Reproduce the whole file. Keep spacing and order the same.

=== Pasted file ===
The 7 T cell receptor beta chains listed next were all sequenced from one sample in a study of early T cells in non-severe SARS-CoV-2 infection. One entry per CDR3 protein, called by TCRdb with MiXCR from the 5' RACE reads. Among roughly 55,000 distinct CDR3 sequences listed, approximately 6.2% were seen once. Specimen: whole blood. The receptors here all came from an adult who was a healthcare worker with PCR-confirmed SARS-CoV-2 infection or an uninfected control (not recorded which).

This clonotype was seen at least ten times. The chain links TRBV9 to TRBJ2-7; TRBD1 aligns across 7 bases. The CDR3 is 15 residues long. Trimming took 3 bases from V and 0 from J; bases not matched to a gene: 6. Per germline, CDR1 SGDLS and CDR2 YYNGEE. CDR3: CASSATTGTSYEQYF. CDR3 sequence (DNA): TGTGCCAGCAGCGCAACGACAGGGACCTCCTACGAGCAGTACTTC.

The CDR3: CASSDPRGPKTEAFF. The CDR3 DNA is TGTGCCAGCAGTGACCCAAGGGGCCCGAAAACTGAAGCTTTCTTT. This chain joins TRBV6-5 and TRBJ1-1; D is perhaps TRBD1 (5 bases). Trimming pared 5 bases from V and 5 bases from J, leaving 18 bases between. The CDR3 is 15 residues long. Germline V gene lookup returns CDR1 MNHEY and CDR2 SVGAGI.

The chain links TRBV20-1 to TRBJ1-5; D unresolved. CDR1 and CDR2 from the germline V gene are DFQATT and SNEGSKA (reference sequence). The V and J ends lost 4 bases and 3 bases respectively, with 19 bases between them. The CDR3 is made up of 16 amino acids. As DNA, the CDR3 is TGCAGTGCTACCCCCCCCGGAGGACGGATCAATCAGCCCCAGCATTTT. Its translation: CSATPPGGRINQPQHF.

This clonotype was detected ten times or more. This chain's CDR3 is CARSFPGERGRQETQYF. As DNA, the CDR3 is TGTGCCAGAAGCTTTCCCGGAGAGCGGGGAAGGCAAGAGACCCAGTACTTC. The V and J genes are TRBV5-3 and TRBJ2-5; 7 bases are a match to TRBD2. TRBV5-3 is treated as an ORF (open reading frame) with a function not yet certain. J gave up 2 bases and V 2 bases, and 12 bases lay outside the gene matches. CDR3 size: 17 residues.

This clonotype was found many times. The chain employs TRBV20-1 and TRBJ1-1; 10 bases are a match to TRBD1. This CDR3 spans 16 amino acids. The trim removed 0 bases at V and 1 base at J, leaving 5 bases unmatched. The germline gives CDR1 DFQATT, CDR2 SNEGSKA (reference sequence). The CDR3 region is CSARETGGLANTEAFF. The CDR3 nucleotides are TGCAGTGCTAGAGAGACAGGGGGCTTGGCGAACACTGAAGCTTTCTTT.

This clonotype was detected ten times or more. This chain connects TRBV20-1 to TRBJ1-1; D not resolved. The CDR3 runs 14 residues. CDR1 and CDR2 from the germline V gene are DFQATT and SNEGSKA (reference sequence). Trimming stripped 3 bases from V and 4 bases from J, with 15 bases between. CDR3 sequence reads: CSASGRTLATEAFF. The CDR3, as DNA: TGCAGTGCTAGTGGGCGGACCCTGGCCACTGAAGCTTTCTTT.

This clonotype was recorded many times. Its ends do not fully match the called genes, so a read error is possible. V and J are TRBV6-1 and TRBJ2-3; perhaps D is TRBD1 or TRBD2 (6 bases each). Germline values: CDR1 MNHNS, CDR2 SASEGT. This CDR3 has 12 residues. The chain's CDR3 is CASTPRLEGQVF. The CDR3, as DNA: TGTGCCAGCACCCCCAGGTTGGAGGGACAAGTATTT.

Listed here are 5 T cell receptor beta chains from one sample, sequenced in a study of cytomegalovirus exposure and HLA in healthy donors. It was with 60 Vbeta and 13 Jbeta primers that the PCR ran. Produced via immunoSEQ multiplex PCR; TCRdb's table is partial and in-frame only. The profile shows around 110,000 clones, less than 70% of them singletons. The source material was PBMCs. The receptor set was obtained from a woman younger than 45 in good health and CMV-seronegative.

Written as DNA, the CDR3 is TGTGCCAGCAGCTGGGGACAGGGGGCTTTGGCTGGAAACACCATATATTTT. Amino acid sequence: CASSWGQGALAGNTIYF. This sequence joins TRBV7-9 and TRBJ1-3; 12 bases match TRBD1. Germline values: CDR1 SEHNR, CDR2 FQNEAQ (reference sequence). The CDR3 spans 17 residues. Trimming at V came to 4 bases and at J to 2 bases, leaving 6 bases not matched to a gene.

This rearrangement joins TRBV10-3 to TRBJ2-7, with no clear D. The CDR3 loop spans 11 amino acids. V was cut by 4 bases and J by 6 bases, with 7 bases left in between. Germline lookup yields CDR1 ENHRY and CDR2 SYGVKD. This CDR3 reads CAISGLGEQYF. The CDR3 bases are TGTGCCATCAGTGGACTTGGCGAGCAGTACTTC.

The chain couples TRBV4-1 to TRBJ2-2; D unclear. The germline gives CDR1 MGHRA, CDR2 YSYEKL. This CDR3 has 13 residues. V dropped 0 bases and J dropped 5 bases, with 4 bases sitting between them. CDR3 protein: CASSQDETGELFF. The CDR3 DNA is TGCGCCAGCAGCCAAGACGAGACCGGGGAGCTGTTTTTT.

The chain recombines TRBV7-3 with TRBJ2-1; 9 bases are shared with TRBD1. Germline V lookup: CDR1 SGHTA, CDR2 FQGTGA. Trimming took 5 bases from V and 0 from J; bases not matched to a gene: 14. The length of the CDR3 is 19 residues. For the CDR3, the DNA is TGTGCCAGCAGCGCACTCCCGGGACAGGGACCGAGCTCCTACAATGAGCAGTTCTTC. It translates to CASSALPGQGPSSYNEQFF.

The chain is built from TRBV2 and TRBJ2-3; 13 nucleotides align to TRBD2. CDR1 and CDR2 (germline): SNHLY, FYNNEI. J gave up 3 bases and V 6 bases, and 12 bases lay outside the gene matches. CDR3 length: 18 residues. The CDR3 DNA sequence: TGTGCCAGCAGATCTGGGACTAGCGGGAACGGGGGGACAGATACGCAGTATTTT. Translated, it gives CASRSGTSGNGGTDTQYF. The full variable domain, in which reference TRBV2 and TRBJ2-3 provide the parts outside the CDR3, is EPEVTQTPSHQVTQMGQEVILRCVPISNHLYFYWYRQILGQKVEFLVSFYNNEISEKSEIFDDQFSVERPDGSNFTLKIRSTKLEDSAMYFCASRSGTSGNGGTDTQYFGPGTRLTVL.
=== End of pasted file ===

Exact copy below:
The 7 T cell receptor beta chains listed next were all sequenced from one sample in a study of early T cells in non-severe SARS-CoV-2 infection. One entry per CDR3 protein, called by TCRdb with MiXCR from the 5' RACE reads. Among roughly 55,000 distinct CDR3 sequences listed, approximately 6.2% were seen once. Specimen: whole blood. The receptors here all came from an adult who was a healthcare worker with PCR-confirmed SARS-CoV-2 infection or an uninfected control (not recorded which).

This clonotype was seen at least ten times. The chain links TRBV9 to TRBJ2-7; TRBD1 aligns across 7 bases. The CDR3 is 15 residues long. Trimming took 3 bases from V and 0 from J; bases not matched to a gene: 6. Per germline, CDR1 SGDLS and CDR2 YYNGEE. CDR3: CASSATTGTSYEQYF. CDR3 sequence (DNA): TGTGCCAGCAGCGCAACGACAGGGACCTCCTACGAGCAGTACTTC.

The CDR3: CASSDPRGPKTEAFF. The CDR3 DNA is TGTGCCAGCAGTGACCCAAGGGGCCCGAAAACTGAAGCTTTCTTT. This chain joins TRBV6-5 and TRBJ1-1; D is perhaps TRBD1 (5 bases). Trimming pared 5 bases from V and 5 bases from J, leaving 18 bases between. The CDR3 is 15 residues long. Germline V gene lookup returns CDR1 MNHEY and CDR2 SVGAGI.

The chain links TRBV20-1 to TRBJ1-5; D unresolved. CDR1 and CDR2 from the germline V gene are DFQATT and SNEGSKA (reference sequence). The V and J ends lost 4 bases and 3 bases respectively, with 19 bases between them. The CDR3 is made up of 16 amino acids. As DNA, the CDR3 is TGCAGTGCTACCCCCCCCGGAGGACGGATCAATCAGCCCCAGCATTTT. Its translation: CSATPPGGRINQPQHF.

This clonotype was detected ten times or more. This chain's CDR3 is CARSFPGERGRQETQYF. As DNA, the CDR3 is TGTGCCAGAAGCTTTCCCGGAGAGCGGGGAAGGCAAGAGACCCAGTACTTC. The V and J genes are TRBV5-3 and TRBJ2-5; 7 bases are a match to TRBD2. TRBV5-3 is treated as an ORF (open reading frame) with a function not yet certain. J gave up 2 bases and V 2 bases, and 12 bases lay outside the gene matches. CDR3 size: 17 residues.

This clonotype was found many times. The chain employs TRBV20-1 and TRBJ1-1; 10 bases are a match to TRBD1. This CDR3 spans 16 amino acids. The trim removed 0 bases at V and 1 base at J, leaving 5 bases unmatched. The germline gives CDR1 DFQATT, CDR2 SNEGSKA (reference sequence). The CDR3 region is CSARETGGLANTEAFF. The CDR3 nucleotides are TGCAGTGCTAGAGAGACAGGGGGCTTGGCGAACACTGAAGCTTTCTTT.

This clonotype was detected ten times or more. This chain connects TRBV20-1 to TRBJ1-1; D not resolved. The CDR3 runs 14 residues. CDR1 and CDR2 from the germline V gene are DFQATT and SNEGSKA (reference sequence). Trimming stripped 3 bases from V and 4 bases from J, with 15 bases between. CDR3 sequence reads: CSASGRTLATEAFF. The CDR3, as DNA: TGCAGTGCTAGTGGGCGGACCCTGGCCACTGAAGCTTTCTTT.

This clonotype was recorded many times. Its ends do not fully match the called genes, so a read error is possible. V and J are TRBV6-1 and TRBJ2-3; perhaps D is TRBD1 or TRBD2 (6 bases each). Germline values: CDR1 MNHNS, CDR2 SASEGT. This CDR3 has 12 residues. The chain's CDR3 is CASTPRLEGQVF. The CDR3, as DNA: TGTGCCAGCACCCCCAGGTTGGAGGGACAAGTATTT.

Listed here are 5 T cell receptor beta chains from one sample, sequenced in a study of cytomegalovirus exposure and HLA in healthy donors. It was with 60 Vbeta and 13 Jbeta primers that the PCR ran. Produced via immunoSEQ multiplex PCR; TCRdb's table is partial and in-frame only. The profile shows around 110,000 clones, less than 70% of them singletons. The source material was PBMCs. The receptor set was obtained from a woman younger than 45 in good health and CMV-seronegative.

Written as DNA, the CDR3 is TGTGCCAGCAGCTGGGGACAGGGGGCTTTGGCTGGAAACACCATATATTTT. Amino acid sequence: CASSWGQGALAGNTIYF. This sequence joins TRBV7-9 and TRBJ1-3; 12 bases match TRBD1. Germline values: CDR1 SEHNR, CDR2 FQNEAQ (reference sequence). The CDR3 spans 17 residues. Trimming at V came to 4 bases and at J to 2 bases, leaving 6 bases not matched to a gene.

This rearrangement joins TRBV10-3 to TRBJ2-7, with no clear D. The CDR3 loop spans 11 amino acids. V was cut by 4 bases and J by 6 bases, with 7 bases left in between. Germline lookup yields CDR1 ENHRY and CDR2 SYGVKD. This CDR3 reads CAISGLGEQYF. The CDR3 bases are TGTGCCATCAGTGGACTTGGCGAGCAGTACTTC.

The chain couples TRBV4-1 to TRBJ2-2; D unclear. The germline gives CDR1 MGHRA, CDR2 YSYEKL. This CDR3 has 13 residues. V dropped 0 bases and J dropped 5 bases, with 4 bases sitting between them. CDR3 protein: CASSQDETGELFF. The CDR3 DNA is TGCGCCAGCAGCCAAGACGAGACCGGGGAGCTGTTTTTT.

The chain recombines TRBV7-3 with TRBJ2-1; 9 bases are shared with TRBD1. Germline V lookup: CDR1 SGHTA, CDR2 FQGTGA. Trimming took 5 bases from V and 0 from J; bases not matched to a gene: 14. The length of the CDR3 is 19 residues. For the CDR3, the DNA is TGTGCCAGCAGCGCACTCCCGGGACAGGGACCGAGCTCCTACAATGAGCAGTTCTTC. It translates to CASSALPGQGPSSYNEQFF.

The chain is built from TRBV2 and TRBJ2-3; 13 nucleotides align to TRBD2. CDR1 and CDR2 (germline): SNHLY, FYNNEI. J gave up 3 bases and V 6 bases, and 12 bases lay outside the gene matches. CDR3 length: 18 residues. The CDR3 DNA sequence: TGTGCCAGCAGATCTGGGACTAGCGGGAACGGGGGGACAGATACGCAGTATTTT. Translated, it gives CASRSGTSGNGGTDTQYF. The full variable domain, in which reference TRBV2 and TRBJ2-3 provide the parts outside the CDR3, is EPEVTQTPSHQVTQMGQEVILRCVPISNHLYFYWYRQILGQKVEFLVSFYNNEISEKSEIFDDQFSVERPDGSNFTLKIRSTKLEDSAMYFCASRSGTSGNGGTDTQYFGPGTRLTVL.